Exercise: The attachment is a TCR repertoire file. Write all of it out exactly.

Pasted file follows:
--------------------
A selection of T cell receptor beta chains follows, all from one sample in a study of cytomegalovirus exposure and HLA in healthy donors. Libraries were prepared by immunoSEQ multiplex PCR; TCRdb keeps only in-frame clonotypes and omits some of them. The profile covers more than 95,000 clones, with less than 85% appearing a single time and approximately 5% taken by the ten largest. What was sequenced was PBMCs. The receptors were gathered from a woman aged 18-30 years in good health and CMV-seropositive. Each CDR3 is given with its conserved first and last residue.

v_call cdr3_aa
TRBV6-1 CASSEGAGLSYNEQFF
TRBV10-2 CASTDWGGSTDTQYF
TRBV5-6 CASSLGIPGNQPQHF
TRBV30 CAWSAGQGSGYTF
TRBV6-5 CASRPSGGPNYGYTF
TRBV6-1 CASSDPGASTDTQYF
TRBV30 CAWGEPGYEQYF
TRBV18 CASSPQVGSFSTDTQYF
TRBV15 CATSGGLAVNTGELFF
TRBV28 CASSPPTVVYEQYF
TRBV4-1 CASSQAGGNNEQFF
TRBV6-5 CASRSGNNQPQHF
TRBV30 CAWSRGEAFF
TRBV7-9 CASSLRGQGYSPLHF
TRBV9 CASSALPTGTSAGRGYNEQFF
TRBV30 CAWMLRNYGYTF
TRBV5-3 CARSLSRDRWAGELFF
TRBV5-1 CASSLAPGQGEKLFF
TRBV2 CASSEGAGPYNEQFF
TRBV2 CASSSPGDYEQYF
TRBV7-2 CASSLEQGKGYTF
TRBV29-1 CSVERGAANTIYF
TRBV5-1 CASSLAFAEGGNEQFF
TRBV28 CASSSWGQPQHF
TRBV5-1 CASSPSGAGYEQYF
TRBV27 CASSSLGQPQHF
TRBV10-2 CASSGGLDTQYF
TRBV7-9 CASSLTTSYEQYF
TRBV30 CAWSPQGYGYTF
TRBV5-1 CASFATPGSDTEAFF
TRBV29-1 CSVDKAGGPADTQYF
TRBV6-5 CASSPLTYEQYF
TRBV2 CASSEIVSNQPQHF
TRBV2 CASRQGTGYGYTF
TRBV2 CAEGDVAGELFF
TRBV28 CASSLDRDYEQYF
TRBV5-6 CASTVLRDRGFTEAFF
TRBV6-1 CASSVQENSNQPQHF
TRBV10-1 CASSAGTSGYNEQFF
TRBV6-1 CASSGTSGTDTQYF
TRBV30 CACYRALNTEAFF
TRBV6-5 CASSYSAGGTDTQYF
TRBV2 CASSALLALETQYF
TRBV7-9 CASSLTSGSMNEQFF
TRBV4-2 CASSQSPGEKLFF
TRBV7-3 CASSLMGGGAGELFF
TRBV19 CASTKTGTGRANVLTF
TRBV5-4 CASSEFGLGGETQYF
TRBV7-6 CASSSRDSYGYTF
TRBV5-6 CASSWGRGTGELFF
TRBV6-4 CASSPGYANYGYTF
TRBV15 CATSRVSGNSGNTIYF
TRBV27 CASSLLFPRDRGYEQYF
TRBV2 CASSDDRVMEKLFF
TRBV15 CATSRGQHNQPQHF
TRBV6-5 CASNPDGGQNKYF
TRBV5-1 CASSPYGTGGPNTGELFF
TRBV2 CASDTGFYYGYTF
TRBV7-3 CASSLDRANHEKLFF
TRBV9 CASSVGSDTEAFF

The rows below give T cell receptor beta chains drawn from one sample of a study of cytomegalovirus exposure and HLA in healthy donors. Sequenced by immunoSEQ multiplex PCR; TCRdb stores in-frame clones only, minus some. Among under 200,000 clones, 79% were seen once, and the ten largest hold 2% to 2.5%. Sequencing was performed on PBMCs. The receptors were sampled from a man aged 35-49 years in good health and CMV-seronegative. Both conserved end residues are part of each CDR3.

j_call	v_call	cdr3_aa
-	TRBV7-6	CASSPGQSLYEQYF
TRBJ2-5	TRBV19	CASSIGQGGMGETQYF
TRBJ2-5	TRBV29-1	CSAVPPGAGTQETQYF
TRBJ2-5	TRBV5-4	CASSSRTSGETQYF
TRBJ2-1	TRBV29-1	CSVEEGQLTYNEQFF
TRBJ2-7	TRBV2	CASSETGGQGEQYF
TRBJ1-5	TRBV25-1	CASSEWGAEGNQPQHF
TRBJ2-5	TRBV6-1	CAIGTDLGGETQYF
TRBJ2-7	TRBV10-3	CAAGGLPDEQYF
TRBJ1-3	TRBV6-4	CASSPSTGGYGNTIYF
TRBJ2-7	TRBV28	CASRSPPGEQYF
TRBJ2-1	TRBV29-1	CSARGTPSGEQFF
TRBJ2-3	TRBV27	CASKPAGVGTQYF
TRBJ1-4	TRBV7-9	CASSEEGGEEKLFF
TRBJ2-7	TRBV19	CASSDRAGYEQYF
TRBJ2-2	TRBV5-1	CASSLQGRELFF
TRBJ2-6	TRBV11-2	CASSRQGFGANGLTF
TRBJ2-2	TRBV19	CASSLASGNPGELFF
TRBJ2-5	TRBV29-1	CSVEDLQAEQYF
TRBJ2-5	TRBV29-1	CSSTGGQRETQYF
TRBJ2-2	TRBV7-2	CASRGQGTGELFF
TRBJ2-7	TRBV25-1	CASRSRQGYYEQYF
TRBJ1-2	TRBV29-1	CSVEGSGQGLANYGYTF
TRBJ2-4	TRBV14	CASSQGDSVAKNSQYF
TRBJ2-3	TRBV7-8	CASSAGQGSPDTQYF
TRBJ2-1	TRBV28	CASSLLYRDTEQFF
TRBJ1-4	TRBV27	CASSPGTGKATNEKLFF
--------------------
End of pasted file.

A selection of T cell receptor beta chains follows, all from one sample in a study of cytomegalovirus exposure and HLA in healthy donors. Libraries were prepared by immunoSEQ multiplex PCR; TCRdb keeps only in-frame clonotypes and omits some of them. The profile covers more than 95,000 clones, with less than 85% appearing a single time and approximately 5% taken by the ten largest. What was sequenced was PBMCs. The receptors were gathered from a woman aged 18-30 years in good health and CMV-seropositive. Each CDR3 is given with its conserved first and last residue.

v_call cdr3_aa
TRBV6-1 CASSEGAGLSYNEQFF
TRBV10-2 CASTDWGGSTDTQYF
TRBV5-6 CASSLGIPGNQPQHF
TRBV30 CAWSAGQGSGYTF
TRBV6-5 CASRPSGGPNYGYTF
TRBV6-1 CASSDPGASTDTQYF
TRBV30 CAWGEPGYEQYF
TRBV18 CASSPQVGSFSTDTQYF
TRBV15 CATSGGLAVNTGELFF
TRBV28 CASSPPTVVYEQYF
TRBV4-1 CASSQAGGNNEQFF
TRBV6-5 CASRSGNNQPQHF
TRBV30 CAWSRGEAFF
TRBV7-9 CASSLRGQGYSPLHF
TRBV9 CASSALPTGTSAGRGYNEQFF
TRBV30 CAWMLRNYGYTF
TRBV5-3 CARSLSRDRWAGELFF
TRBV5-1 CASSLAPGQGEKLFF
TRBV2 CASSEGAGPYNEQFF
TRBV2 CASSSPGDYEQYF
TRBV7-2 CASSLEQGKGYTF
TRBV29-1 CSVERGAANTIYF
TRBV5-1 CASSLAFAEGGNEQFF
TRBV28 CASSSWGQPQHF
TRBV5-1 CASSPSGAGYEQYF
TRBV27 CASSSLGQPQHF
TRBV10-2 CASSGGLDTQYF
TRBV7-9 CASSLTTSYEQYF
TRBV30 CAWSPQGYGYTF
TRBV5-1 CASFATPGSDTEAFF
TRBV29-1 CSVDKAGGPADTQYF
TRBV6-5 CASSPLTYEQYF
TRBV2 CASSEIVSNQPQHF
TRBV2 CASRQGTGYGYTF
TRBV2 CAEGDVAGELFF
TRBV28 CASSLDRDYEQYF
TRBV5-6 CASTVLRDRGFTEAFF
TRBV6-1 CASSVQENSNQPQHF
TRBV10-1 CASSAGTSGYNEQFF
TRBV6-1 CASSGTSGTDTQYF
TRBV30 CACYRALNTEAFF
TRBV6-5 CASSYSAGGTDTQYF
TRBV2 CASSALLALETQYF
TRBV7-9 CASSLTSGSMNEQFF
TRBV4-2 CASSQSPGEKLFF
TRBV7-3 CASSLMGGGAGELFF
TRBV19 CASTKTGTGRANVLTF
TRBV5-4 CASSEFGLGGETQYF
TRBV7-6 CASSSRDSYGYTF
TRBV5-6 CASSWGRGTGELFF
TRBV6-4 CASSPGYANYGYTF
TRBV15 CATSRVSGNSGNTIYF
TRBV27 CASSLLFPRDRGYEQYF
TRBV2 CASSDDRVMEKLFF
TRBV15 CATSRGQHNQPQHF
TRBV6-5 CASNPDGGQNKYF
TRBV5-1 CASSPYGTGGPNTGELFF
TRBV2 CASDTGFYYGYTF
TRBV7-3 CASSLDRANHEKLFF
TRBV9 CASSVGSDTEAFF

The rows below give T cell receptor beta chains drawn from one sample of a study of cytomegalovirus exposure and HLA in healthy donors. Sequenced by immunoSEQ multiplex PCR; TCRdb stores in-frame clones only, minus some. Among under 200,000 clones, 79% were seen once, and the ten largest hold 2% to 2.5%. Sequencing was performed on PBMCs. The receptors were sampled from a man aged 35-49 years in good health and CMV-seronegative. Both conserved end residues are part of each CDR3.

j_call	v_call	cdr3_aa
-	TRBV7-6	CASSPGQSLYEQYF
TRBJ2-5	TRBV19	CASSIGQGGMGETQYF
TRBJ2-5	TRBV29-1	CSAVPPGAGTQETQYF
TRBJ2-5	TRBV5-4	CASSSRTSGETQYF
TRBJ2-1	TRBV29-1	CSVEEGQLTYNEQFF
TRBJ2-7	TRBV2	CASSETGGQGEQYF
TRBJ1-5	TRBV25-1	CASSEWGAEGNQPQHF
TRBJ2-5	TRBV6-1	CAIGTDLGGETQYF
TRBJ2-7	TRBV10-3	CAAGGLPDEQYF
TRBJ1-3	TRBV6-4	CASSPSTGGYGNTIYF
TRBJ2-7	TRBV28	CASRSPPGEQYF
TRBJ2-1	TRBV29-1	CSARGTPSGEQFF
TRBJ2-3	TRBV27	CASKPAGVGTQYF
TRBJ1-4	TRBV7-9	CASSEEGGEEKLFF
TRBJ2-7	TRBV19	CASSDRAGYEQYF
TRBJ2-2	TRBV5-1	CASSLQGRELFF
TRBJ2-6	TRBV11-2	CASSRQGFGANGLTF
TRBJ2-2	TRBV19	CASSLASGNPGELFF
TRBJ2-5	TRBV29-1	CSVEDLQAEQYF
TRBJ2-5	TRBV29-1	CSSTGGQRETQYF
TRBJ2-2	TRBV7-2	CASRGQGTGELFF
TRBJ2-7	TRBV25-1	CASRSRQGYYEQYF
TRBJ1-2	TRBV29-1	CSVEGSGQGLANYGYTF
TRBJ2-4	TRBV14	CASSQGDSVAKNSQYF
TRBJ2-3	TRBV7-8	CASSAGQGSPDTQYF
TRBJ2-1	TRBV28	CASSLLYRDTEQFF
TRBJ1-4	TRBV27	CASSPGTGKATNEKLFF